Menu

Education Today Logo


newsletter

Education Today Cover Browse Issue

How Australian graduates can succeed in today’s job market

News Image

Making the transition from education to work is a tough one, but it’s easier with a plan and skills that employers are demanding, tech skills are important but so are soft skills and an ability to keep learning.

According to the 2019 Robert Half Salary Guide, digitisation is transforming roles and processes across a range of industries, including in the finance and accounting sector. Companies are looking for finance and accounting professionals who can demonstrate skills in areas like Microsoft Dynamics 365, SAP/Oracle and are Chartered Accountant or Certified Practising Accountant accredited. In the financial services sector, the top skills in demand include IFRS 17 reporting, fund accounting and regulatory reporting. Experience comes from on-the-job training, so undertaking professional development programs and internships before finishing study can help foster this.

Within the IT industry, candidates with backgrounds in coding, especially Java, C#, C++, and in particular React are in high demand. At a minimum, new graduates should ensure they are able to read, work with, interpret and tell stories through data Identifying and matching high appetite skills allows graduates to provide tangible value to an employer and as such distinguish themselves in the pool of competing applicants.

Alongside technical knowledge and digital prowess, emotional intelligence is becoming increasingly valued. Soft skills such as communication and negotiation, teamwork, creative problem solving and adaptability are now considered critical to career success, due to their role in influencing organisational stakeholders and making data-driven, strategic decisions.

Take, for example, the role of an accountant. Many businesses now have access to sophisticated automation software and AI, so they’re increasingly looking for trusted advisors that are excellent communicators, not just bookkeepers.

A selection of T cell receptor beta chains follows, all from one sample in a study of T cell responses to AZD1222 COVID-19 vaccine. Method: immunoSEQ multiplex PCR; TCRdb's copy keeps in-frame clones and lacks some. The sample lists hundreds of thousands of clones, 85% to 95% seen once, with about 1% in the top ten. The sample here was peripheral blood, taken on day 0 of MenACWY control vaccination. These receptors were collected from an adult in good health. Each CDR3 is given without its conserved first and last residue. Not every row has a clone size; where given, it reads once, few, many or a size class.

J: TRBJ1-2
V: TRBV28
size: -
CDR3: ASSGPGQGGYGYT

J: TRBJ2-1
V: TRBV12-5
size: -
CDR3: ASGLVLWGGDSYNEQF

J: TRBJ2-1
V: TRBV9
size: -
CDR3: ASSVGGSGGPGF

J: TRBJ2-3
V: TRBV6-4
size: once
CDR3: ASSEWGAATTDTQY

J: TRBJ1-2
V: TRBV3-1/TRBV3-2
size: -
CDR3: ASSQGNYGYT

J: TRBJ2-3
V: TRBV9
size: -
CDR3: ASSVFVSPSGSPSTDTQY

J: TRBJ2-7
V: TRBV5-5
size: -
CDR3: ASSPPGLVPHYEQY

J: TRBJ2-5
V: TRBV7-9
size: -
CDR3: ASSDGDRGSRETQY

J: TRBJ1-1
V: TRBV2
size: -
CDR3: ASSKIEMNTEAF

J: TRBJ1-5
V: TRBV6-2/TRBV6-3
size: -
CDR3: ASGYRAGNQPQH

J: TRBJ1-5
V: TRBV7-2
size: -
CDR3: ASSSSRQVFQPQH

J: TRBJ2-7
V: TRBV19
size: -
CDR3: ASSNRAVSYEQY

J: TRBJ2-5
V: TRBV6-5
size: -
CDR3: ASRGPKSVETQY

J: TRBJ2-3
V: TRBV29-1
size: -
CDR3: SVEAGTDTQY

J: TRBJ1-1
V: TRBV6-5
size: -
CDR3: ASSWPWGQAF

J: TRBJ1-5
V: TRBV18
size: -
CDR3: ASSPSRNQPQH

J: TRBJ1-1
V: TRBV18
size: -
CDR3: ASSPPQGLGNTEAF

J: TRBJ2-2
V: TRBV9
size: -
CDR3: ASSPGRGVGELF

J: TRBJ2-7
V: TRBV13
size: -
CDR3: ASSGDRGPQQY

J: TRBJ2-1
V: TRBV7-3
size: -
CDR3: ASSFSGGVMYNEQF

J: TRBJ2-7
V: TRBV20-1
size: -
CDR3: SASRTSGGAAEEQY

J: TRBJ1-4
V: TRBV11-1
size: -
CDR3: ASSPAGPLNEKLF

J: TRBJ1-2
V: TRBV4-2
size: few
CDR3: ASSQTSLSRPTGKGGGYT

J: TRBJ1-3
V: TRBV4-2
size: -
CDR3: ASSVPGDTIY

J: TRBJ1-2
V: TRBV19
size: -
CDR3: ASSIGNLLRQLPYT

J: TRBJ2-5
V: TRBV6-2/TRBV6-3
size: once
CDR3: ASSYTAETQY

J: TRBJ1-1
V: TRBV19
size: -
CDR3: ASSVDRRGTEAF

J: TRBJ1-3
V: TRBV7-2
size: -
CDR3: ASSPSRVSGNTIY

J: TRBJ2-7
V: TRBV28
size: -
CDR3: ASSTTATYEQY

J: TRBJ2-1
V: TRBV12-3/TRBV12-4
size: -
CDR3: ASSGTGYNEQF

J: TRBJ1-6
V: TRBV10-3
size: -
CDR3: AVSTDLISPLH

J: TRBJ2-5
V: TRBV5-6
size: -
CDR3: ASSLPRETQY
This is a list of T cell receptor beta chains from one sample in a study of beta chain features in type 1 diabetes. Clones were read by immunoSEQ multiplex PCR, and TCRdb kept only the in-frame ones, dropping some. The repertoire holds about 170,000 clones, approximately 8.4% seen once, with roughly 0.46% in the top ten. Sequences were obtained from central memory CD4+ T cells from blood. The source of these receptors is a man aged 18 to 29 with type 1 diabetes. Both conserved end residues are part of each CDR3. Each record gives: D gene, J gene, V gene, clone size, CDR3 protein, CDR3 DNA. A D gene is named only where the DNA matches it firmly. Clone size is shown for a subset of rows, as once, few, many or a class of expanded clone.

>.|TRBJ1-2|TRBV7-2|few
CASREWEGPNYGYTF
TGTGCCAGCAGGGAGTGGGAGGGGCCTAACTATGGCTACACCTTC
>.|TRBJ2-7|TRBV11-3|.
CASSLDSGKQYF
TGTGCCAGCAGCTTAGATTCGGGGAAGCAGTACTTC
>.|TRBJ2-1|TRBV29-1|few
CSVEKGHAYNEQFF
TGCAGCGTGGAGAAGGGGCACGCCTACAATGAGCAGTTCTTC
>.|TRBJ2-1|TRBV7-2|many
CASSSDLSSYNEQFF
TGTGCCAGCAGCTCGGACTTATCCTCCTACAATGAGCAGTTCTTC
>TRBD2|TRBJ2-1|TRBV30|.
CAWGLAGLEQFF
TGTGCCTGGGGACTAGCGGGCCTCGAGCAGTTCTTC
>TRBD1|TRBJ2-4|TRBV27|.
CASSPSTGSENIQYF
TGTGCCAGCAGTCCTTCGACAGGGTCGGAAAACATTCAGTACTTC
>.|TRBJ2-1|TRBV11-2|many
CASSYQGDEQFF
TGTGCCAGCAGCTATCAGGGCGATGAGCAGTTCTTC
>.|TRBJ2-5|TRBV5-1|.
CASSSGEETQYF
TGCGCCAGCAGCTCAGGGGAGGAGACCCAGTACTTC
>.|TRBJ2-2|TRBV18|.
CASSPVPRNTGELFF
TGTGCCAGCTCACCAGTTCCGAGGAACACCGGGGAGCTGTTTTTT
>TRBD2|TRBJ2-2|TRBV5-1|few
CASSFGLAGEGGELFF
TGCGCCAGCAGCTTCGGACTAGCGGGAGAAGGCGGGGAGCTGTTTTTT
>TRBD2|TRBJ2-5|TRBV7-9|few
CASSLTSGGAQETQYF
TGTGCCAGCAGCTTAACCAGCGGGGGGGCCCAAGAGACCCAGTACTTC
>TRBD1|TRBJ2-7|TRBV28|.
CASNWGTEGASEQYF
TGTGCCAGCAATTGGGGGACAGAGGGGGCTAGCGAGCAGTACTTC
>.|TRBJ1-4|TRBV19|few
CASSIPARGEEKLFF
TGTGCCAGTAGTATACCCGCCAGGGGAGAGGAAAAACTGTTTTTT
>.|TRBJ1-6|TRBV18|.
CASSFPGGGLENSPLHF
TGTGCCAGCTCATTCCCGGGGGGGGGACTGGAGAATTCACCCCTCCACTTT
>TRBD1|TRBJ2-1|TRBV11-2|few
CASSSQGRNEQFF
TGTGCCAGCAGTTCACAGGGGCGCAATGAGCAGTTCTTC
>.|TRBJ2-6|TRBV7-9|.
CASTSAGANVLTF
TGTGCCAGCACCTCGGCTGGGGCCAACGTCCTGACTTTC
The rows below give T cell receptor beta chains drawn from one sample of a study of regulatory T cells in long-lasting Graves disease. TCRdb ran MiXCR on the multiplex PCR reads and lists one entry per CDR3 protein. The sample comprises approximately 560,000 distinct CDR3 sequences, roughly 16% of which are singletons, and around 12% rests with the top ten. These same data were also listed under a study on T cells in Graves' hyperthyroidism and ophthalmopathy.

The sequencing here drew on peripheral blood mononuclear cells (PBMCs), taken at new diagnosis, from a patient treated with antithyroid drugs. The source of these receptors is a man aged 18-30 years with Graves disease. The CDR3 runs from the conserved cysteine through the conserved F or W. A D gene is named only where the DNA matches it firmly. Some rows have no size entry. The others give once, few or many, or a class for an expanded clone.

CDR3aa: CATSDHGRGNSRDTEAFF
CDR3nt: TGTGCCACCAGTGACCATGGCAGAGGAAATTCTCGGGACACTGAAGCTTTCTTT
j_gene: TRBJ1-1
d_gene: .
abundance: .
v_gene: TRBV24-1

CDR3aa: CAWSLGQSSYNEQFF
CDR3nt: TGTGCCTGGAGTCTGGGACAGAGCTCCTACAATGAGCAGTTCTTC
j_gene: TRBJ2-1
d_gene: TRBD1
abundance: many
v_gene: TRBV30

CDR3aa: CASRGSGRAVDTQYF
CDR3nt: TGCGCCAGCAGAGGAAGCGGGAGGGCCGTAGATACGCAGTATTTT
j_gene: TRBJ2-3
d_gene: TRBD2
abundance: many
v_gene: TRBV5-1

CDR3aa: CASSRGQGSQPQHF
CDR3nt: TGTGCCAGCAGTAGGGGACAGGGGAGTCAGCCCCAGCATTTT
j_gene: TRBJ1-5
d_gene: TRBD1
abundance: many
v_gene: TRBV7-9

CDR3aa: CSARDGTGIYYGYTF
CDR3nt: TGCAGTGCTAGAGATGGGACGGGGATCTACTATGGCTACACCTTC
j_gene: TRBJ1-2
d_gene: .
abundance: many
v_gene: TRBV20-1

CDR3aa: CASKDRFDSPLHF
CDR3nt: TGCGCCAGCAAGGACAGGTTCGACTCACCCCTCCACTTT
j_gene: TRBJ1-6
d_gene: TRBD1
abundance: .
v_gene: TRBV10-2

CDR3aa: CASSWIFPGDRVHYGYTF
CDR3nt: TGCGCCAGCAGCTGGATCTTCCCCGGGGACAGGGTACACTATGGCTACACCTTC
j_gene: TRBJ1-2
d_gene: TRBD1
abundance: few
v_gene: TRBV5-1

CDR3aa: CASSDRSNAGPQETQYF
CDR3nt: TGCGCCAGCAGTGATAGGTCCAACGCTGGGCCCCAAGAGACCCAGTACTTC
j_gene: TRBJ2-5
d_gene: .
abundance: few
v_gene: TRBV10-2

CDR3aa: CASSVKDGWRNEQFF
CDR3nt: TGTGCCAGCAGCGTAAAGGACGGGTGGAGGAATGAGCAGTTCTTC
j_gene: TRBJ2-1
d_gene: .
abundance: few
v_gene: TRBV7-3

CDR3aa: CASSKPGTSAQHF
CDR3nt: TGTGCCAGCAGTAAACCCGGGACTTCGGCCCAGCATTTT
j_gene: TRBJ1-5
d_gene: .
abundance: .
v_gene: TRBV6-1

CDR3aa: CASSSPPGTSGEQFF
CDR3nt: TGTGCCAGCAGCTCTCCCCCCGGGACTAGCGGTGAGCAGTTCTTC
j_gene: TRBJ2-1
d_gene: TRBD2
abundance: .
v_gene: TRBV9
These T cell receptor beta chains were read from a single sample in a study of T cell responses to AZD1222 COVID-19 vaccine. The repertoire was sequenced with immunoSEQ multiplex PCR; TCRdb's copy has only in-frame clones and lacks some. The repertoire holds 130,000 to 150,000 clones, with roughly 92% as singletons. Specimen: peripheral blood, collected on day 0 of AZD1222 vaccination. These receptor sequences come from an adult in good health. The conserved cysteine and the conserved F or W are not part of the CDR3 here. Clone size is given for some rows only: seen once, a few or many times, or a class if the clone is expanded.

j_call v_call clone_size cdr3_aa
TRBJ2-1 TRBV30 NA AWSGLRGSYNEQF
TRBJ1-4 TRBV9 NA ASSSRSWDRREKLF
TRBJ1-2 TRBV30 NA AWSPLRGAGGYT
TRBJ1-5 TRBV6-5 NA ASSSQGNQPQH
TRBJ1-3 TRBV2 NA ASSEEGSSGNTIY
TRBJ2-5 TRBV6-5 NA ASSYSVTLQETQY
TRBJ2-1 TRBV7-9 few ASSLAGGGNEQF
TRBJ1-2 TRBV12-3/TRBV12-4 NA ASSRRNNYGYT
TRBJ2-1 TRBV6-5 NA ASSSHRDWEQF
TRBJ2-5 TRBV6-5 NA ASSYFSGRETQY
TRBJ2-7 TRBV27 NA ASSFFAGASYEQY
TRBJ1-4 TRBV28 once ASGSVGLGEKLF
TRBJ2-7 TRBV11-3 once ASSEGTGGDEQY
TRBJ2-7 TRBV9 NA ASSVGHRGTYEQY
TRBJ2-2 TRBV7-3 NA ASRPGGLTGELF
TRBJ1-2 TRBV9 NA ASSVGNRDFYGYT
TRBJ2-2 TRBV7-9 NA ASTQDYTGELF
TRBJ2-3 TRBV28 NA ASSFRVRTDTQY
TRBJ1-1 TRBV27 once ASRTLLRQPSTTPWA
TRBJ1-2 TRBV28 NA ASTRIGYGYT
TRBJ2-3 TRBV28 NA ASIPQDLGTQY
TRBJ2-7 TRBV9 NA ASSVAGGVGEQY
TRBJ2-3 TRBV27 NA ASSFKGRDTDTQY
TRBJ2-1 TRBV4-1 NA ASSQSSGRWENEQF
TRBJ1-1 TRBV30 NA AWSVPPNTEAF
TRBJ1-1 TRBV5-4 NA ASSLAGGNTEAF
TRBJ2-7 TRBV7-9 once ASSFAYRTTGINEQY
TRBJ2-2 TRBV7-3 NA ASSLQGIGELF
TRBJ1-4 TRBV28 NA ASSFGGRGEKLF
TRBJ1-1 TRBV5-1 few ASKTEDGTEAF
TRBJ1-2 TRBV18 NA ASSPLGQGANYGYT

Following the Royal Banking Commission, financial institutions are under pressure to makeover their corporate culture and are looking to hire ethical talent with excellent personal skills.

To bolster their soft skills, new and upcoming graduates have a number of options available to compensate for the lack of professional experience. Internships, volunteering, temporary/part-time work, and adopting a ‘constant learning’ mindset can all help improve their employability in a thriving but highly competitive job market.

With technology evolving faster than ever before, it is necessary for professionals to upskill regularly throughout their careers. In a skills-short labour market, public and private institutions alike recognise the need to train the incumbent workforce in high-demand skills, creating a new frontier of employable candidates that can then match and offset skill areas where industries are lacking.

Australian youth skills focused programs include Microsoft’s National Skills Program, Qlik’s Data Literacy Program, and the Australian Government’s recently announced Skills Package for the VET sector.